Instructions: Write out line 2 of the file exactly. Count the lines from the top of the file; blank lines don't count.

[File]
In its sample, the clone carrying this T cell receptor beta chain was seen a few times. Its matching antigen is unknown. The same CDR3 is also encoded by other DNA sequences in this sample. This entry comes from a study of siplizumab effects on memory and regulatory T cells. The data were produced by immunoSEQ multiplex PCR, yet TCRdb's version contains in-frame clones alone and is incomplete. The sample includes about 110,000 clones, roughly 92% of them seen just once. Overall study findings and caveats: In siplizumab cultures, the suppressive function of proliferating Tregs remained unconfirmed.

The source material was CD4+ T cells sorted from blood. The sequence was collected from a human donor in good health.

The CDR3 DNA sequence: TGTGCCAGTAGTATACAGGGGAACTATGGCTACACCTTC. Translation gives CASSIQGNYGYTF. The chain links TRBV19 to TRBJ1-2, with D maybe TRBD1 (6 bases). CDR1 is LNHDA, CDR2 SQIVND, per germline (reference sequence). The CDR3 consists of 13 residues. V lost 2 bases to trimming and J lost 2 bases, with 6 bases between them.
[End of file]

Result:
The source material was CD4+ T cells sorted from blood. The sequence was collected from a human donor in good health.